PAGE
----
Sony is now going head-to-head-to-head with Nikon and Canon in the growing DSLR market. Its new A900 offers a whopping 24 megapixels and can shoot clear pictures in low-light settings. Digital Journal TV takes you inside Sony's newest heavy hitter.
Digital Journal TV
— Sony is going head-to-head-to-head with Nikon and Canon for DSLR supremacy. Its new DSLR A900 offers a whopping 24.6 megapixels and can shoot clear pictures in low-light settings. Digital Journal TV
takes you inside the hottest camera of the year.
With a full-frame CMOS sensor, Sony's A900 is a digital SLR camera bound to gain attention this year. It's got souped-up technology that should undoubtedly excite photographers: dual Bionz image processors, anti-blur image stabilization; a 9-point AF sensor with 10 assist points, a high-speed shutter, and a magnesium body to make it a rugged and reliable device.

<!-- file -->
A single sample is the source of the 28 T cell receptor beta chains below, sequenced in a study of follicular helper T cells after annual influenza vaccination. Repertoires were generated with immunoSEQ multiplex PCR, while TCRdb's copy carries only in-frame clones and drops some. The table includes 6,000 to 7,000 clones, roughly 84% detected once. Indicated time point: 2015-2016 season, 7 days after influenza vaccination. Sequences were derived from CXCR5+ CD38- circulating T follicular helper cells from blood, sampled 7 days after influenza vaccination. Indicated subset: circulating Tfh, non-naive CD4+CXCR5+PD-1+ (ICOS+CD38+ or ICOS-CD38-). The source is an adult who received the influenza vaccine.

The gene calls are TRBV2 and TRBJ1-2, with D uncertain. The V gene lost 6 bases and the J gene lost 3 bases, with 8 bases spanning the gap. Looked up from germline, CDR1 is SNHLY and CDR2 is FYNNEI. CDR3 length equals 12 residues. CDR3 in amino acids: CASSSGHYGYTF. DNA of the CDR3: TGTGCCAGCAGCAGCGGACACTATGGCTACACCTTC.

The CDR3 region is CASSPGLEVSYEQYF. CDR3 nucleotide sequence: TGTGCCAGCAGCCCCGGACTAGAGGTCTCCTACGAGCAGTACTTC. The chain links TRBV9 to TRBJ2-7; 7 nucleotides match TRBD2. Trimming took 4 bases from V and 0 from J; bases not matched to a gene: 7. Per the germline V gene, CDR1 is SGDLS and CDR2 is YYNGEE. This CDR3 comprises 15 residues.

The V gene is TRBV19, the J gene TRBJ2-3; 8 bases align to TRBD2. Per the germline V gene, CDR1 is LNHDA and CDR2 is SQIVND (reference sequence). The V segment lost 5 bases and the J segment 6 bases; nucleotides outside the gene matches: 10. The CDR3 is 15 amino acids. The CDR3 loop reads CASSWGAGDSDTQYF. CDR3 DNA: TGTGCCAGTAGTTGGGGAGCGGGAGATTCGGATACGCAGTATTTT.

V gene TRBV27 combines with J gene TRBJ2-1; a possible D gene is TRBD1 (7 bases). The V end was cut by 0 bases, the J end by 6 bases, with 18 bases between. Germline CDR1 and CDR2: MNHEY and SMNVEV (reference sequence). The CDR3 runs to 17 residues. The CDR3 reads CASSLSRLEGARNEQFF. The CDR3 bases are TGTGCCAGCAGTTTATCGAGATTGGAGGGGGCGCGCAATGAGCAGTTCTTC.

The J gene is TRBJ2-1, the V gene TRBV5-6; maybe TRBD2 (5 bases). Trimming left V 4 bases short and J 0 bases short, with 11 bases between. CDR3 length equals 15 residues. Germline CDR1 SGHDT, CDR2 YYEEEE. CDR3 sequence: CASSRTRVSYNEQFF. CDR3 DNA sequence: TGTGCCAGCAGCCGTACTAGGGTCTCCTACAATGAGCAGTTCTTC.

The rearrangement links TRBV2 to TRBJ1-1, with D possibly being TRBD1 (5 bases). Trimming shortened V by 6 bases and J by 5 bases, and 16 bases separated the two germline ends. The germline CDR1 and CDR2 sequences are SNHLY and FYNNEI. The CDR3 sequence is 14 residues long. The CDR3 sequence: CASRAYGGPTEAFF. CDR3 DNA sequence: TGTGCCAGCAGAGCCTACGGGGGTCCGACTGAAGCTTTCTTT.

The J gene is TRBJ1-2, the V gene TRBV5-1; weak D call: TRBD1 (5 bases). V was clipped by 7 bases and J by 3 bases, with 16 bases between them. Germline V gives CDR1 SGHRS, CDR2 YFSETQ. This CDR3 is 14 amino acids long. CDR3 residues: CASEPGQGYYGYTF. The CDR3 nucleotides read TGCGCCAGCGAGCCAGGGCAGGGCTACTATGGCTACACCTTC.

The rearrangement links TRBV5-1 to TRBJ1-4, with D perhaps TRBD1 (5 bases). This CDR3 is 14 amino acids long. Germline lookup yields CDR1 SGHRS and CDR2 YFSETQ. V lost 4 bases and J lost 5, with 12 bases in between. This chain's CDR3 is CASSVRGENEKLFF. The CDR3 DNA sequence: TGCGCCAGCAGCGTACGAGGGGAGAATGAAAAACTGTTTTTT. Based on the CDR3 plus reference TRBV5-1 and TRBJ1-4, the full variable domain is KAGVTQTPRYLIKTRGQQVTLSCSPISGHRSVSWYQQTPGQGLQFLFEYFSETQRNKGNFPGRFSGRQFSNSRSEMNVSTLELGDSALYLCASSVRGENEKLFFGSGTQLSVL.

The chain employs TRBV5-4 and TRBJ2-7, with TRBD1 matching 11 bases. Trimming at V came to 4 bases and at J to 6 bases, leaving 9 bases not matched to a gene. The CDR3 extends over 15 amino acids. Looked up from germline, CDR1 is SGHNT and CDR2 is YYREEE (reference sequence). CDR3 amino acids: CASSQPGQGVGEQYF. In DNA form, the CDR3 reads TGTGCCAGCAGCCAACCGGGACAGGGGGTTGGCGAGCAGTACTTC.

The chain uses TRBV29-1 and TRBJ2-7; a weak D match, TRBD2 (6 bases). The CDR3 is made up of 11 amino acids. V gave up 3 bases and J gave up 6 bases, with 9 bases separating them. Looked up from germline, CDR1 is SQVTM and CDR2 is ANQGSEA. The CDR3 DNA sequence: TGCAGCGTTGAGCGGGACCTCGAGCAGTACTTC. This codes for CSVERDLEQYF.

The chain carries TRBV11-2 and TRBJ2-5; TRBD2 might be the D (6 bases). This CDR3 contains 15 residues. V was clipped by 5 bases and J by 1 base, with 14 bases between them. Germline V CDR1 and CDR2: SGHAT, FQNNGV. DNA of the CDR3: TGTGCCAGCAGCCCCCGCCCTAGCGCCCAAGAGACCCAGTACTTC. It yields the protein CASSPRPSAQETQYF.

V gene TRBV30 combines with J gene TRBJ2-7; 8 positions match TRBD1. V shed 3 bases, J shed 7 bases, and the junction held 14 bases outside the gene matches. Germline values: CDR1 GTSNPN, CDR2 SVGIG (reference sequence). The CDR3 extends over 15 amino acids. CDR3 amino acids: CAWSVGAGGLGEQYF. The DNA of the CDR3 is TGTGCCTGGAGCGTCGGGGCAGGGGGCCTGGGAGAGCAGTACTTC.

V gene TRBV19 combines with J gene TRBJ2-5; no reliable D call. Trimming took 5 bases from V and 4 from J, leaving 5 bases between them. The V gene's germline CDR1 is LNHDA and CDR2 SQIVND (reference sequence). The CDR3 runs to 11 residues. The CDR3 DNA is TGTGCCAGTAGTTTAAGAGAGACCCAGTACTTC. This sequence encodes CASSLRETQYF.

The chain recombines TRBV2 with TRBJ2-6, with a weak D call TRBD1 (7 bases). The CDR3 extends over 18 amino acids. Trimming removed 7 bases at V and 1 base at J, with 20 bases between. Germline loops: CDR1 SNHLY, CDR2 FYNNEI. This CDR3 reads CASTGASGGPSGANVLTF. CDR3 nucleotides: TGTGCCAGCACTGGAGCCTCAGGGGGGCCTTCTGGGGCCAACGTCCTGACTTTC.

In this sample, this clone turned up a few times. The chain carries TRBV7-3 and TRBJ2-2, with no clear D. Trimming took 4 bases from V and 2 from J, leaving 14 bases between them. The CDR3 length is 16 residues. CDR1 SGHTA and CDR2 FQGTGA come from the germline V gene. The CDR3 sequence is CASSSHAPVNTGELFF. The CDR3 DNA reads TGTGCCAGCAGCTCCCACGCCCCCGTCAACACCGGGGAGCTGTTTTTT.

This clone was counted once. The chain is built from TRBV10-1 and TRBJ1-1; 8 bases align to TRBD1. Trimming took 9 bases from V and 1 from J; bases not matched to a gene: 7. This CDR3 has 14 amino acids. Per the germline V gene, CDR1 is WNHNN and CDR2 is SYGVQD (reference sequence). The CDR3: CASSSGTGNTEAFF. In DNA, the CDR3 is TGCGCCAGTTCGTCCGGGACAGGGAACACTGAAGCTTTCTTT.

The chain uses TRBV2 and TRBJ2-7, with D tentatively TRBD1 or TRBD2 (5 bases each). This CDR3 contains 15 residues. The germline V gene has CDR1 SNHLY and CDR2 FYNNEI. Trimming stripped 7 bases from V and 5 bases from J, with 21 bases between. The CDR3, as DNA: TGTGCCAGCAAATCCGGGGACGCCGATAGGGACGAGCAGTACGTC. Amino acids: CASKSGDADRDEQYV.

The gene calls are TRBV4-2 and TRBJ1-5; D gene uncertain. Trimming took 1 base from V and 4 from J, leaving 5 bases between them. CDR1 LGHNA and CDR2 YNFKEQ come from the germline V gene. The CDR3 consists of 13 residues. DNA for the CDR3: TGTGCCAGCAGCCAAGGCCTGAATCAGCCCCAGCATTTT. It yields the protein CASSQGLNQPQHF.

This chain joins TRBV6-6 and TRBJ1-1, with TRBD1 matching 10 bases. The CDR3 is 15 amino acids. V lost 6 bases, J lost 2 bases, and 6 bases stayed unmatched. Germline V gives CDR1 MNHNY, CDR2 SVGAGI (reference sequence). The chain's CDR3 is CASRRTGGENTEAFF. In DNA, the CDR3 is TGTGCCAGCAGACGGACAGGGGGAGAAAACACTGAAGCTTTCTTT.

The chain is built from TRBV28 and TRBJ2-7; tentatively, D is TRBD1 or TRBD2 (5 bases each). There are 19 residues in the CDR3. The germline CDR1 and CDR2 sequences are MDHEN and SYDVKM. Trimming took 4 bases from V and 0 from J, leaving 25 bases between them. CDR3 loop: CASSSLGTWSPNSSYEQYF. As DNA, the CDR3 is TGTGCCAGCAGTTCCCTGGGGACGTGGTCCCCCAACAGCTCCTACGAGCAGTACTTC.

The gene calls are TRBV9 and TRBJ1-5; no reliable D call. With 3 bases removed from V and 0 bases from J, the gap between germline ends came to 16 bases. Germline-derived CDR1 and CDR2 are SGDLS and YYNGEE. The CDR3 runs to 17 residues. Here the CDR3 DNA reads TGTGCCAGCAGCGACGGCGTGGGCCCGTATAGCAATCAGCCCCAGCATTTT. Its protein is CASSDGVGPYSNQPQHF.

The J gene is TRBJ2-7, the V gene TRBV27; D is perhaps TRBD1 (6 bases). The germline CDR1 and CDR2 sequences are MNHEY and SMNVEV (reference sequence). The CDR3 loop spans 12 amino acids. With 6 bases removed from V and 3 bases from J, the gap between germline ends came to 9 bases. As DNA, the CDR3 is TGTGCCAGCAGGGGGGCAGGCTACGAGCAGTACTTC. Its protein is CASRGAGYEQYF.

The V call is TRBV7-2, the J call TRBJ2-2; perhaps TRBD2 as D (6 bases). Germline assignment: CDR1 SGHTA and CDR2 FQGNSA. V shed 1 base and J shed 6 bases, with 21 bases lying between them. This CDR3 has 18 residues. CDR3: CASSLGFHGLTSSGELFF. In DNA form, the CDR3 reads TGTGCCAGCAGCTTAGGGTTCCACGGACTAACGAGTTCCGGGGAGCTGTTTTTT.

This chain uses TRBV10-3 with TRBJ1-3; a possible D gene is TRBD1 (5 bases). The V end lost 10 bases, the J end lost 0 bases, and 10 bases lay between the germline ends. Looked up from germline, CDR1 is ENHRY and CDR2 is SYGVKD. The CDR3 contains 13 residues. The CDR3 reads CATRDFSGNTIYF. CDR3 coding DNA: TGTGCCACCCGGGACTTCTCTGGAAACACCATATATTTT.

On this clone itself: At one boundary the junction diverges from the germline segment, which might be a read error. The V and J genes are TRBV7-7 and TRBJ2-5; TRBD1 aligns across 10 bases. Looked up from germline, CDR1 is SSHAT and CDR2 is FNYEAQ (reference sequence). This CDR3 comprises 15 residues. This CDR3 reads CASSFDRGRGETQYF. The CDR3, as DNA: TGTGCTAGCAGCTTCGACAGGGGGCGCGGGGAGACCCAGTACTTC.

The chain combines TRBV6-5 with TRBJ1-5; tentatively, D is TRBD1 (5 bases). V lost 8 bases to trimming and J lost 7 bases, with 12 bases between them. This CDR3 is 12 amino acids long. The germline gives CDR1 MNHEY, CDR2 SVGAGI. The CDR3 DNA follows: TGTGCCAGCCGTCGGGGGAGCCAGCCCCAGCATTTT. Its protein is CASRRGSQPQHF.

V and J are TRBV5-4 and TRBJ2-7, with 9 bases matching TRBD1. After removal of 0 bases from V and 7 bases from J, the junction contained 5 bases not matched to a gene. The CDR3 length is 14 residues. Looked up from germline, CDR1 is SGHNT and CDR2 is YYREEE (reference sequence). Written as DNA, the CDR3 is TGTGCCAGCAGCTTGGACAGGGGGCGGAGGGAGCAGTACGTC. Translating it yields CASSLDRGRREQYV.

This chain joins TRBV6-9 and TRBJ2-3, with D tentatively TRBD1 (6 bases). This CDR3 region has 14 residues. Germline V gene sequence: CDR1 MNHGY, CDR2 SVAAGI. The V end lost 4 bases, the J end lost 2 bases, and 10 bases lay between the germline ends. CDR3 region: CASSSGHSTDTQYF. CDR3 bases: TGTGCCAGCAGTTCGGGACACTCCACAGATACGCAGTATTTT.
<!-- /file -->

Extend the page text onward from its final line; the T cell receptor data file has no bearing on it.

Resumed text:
Available for $3,000 (body only), the A900 doesn't come with any lenses, but it launched with one of the more impressive lenses available, the Zeiss Vario-Sonnar T F2.8 lens ($1,900). Also, this successor to the A700 can work with most Konica Minolta lenses dating back to 1985.
The A900 is in another class, Sony officials say. The A900 fits in a "category that will have lots of prosumers but will also appeal to those in the traditional film side," says David Oyagi, product manager for Alpha brand at Sony.
So what's so special about this new entrant in the DSLR market, and is it worth the hype? Check out this episode of Digital Journal TV
for our hands-on review of the best and worst of the A900.